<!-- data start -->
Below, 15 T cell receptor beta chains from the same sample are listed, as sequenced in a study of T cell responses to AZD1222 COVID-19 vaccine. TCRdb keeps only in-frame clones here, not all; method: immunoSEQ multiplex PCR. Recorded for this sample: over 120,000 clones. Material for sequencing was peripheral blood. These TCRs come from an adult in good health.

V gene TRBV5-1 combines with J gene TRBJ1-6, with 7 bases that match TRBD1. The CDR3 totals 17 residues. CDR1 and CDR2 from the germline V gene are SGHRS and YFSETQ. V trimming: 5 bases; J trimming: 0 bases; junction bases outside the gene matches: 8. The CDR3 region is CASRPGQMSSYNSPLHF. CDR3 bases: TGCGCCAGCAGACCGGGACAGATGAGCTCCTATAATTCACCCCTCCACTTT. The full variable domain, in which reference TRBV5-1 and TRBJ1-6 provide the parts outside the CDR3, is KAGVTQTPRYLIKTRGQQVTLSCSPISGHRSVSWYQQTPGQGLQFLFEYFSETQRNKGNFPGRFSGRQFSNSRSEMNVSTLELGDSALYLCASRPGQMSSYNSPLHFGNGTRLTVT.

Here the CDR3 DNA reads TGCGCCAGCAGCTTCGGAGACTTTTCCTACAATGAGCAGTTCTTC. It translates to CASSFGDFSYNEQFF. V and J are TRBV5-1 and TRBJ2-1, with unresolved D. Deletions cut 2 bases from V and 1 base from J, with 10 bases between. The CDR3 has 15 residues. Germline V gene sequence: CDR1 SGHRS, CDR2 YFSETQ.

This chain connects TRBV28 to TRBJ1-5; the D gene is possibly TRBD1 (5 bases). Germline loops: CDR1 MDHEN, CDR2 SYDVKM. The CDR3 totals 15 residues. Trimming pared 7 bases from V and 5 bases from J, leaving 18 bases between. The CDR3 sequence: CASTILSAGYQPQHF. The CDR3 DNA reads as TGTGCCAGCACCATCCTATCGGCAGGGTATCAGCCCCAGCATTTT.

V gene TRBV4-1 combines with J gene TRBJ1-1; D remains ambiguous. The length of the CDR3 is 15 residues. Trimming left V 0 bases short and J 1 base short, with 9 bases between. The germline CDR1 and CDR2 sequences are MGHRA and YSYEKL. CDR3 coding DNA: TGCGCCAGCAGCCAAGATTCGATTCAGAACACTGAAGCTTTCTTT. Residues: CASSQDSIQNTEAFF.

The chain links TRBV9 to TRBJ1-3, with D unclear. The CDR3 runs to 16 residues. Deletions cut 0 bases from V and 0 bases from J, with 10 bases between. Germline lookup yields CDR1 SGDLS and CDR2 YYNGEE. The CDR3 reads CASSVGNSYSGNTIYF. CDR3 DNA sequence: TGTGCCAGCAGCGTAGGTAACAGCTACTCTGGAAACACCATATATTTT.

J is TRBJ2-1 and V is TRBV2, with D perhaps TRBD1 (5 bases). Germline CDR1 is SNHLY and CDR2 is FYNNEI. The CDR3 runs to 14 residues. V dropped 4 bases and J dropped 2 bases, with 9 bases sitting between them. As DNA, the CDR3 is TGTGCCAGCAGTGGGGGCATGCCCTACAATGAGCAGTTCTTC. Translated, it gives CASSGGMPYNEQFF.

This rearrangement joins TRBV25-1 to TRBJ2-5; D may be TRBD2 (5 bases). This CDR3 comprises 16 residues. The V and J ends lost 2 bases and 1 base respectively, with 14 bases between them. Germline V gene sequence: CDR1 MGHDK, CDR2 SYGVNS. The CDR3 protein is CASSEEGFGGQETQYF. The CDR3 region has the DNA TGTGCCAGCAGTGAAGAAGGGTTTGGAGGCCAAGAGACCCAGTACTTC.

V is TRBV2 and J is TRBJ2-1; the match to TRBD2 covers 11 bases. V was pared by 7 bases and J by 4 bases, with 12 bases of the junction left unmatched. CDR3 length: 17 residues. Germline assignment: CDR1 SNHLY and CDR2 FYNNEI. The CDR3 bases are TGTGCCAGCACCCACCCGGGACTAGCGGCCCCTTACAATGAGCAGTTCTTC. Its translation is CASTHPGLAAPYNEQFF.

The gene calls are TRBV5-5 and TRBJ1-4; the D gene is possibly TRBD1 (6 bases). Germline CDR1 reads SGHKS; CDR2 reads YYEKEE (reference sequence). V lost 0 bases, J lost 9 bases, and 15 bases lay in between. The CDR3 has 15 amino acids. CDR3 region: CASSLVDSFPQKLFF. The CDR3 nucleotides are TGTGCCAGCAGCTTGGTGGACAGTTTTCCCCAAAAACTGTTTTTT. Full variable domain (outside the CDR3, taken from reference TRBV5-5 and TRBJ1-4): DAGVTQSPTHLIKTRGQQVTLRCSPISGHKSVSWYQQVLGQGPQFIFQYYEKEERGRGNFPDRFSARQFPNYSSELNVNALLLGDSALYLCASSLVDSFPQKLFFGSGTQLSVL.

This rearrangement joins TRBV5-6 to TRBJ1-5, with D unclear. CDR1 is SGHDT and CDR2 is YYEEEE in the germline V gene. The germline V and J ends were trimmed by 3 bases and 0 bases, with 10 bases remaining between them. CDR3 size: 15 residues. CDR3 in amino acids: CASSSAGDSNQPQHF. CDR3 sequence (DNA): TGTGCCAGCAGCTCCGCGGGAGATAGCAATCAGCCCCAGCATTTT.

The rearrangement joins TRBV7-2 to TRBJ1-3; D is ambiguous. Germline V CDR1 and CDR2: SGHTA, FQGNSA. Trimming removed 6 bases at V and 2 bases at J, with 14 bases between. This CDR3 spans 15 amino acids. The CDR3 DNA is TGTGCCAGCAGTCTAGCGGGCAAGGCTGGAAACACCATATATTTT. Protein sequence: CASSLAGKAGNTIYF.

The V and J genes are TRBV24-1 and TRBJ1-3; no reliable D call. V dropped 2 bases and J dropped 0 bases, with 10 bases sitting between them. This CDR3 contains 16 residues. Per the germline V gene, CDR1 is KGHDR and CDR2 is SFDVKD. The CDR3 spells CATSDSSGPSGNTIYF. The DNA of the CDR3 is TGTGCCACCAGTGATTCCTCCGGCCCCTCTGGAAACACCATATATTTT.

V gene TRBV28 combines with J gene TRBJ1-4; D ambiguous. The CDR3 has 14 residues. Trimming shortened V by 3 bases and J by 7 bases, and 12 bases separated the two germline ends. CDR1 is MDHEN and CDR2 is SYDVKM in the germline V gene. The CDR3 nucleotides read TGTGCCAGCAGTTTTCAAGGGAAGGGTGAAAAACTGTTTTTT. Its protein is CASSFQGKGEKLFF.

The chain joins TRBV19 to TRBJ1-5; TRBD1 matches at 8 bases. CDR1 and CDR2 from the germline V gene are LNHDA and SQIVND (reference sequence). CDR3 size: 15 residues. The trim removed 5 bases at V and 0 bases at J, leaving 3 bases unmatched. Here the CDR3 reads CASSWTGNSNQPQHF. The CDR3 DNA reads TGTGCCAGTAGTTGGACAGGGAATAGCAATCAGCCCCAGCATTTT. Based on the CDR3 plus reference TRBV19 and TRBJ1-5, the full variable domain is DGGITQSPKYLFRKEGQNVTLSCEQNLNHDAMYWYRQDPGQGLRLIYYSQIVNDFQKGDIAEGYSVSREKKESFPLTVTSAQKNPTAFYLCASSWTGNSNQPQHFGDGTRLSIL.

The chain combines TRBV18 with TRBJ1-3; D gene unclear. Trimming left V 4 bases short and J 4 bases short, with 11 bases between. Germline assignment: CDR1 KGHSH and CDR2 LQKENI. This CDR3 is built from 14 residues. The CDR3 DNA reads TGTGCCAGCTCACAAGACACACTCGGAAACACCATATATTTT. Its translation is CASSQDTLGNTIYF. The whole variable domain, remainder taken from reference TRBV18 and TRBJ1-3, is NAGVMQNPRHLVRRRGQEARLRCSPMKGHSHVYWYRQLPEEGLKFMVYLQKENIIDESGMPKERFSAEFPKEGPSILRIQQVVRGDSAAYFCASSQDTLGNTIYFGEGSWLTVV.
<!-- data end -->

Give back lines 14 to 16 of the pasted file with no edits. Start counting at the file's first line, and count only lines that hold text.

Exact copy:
V gene TRBV28 combines with J gene TRBJ1-4; D ambiguous. The CDR3 has 14 residues. Trimming shortened V by 3 bases and J by 7 bases, and 12 bases separated the two germline ends. CDR1 is MDHEN and CDR2 is SYDVKM in the germline V gene. The CDR3 nucleotides read TGTGCCAGCAGTTTTCAAGGGAAGGGTGAAAAACTGTTTTTT. Its protein is CASSFQGKGEKLFF.

The chain joins TRBV19 to TRBJ1-5; TRBD1 matches at 8 bases. CDR1 and CDR2 from the germline V gene are LNHDA and SQIVND (reference sequence). CDR3 size: 15 residues. The trim removed 5 bases at V and 0 bases at J, leaving 3 bases unmatched. Here the CDR3 reads CASSWTGNSNQPQHF. The CDR3 DNA reads TGTGCCAGTAGTTGGACAGGGAATAGCAATCAGCCCCAGCATTTT. Based on the CDR3 plus reference TRBV19 and TRBJ1-5, the full variable domain is DGGITQSPKYLFRKEGQNVTLSCEQNLNHDAMYWYRQDPGQGLRLIYYSQIVNDFQKGDIAEGYSVSREKKESFPLTVTSAQKNPTAFYLCASSWTGNSNQPQHFGDGTRLSIL.

The chain combines TRBV18 with TRBJ1-3; D gene unclear. Trimming left V 4 bases short and J 4 bases short, with 11 bases between. Germline assignment: CDR1 KGHSH and CDR2 LQKENI. This CDR3 is built from 14 residues. The CDR3 DNA reads TGTGCCAGCTCACAAGACACACTCGGAAACACCATATATTTT. Its translation is CASSQDTLGNTIYF. The whole variable domain, remainder taken from reference TRBV18 and TRBJ1-3, is NAGVMQNPRHLVRRRGQEARLRCSPMKGHSHVYWYRQLPEEGLKFMVYLQKENIIDESGMPKERFSAEFPKEGPSILRIQQVVRGDSAAYFCASSQDTLGNTIYFGEGSWLTVV.